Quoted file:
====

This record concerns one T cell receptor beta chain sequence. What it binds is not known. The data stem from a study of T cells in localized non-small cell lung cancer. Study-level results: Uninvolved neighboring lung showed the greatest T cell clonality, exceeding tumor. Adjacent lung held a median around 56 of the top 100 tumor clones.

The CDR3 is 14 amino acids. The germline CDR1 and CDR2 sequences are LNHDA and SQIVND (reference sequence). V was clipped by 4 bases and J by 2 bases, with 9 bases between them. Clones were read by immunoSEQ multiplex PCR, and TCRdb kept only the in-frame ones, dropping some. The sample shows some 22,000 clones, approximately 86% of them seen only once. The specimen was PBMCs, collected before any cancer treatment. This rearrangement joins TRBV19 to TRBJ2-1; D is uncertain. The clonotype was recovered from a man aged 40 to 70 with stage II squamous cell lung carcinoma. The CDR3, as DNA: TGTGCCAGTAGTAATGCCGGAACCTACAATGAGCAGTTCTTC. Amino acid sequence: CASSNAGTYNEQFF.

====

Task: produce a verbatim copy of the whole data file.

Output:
This record concerns one T cell receptor beta chain sequence. What it binds is not known. The data stem from a study of T cells in localized non-small cell lung cancer. Study-level results: Uninvolved neighboring lung showed the greatest T cell clonality, exceeding tumor. Adjacent lung held a median around 56 of the top 100 tumor clones.

The CDR3 is 14 amino acids. The germline CDR1 and CDR2 sequences are LNHDA and SQIVND (reference sequence). V was clipped by 4 bases and J by 2 bases, with 9 bases between them. Clones were read by immunoSEQ multiplex PCR, and TCRdb kept only the in-frame ones, dropping some. The sample shows some 22,000 clones, approximately 86% of them seen only once. The specimen was PBMCs, collected before any cancer treatment. This rearrangement joins TRBV19 to TRBJ2-1; D is uncertain. The clonotype was recovered from a man aged 40 to 70 with stage II squamous cell lung carcinoma. The CDR3, as DNA: TGTGCCAGTAGTAATGCCGGAACCTACAATGAGCAGTTCTTC. Amino acid sequence: CASSNAGTYNEQFF.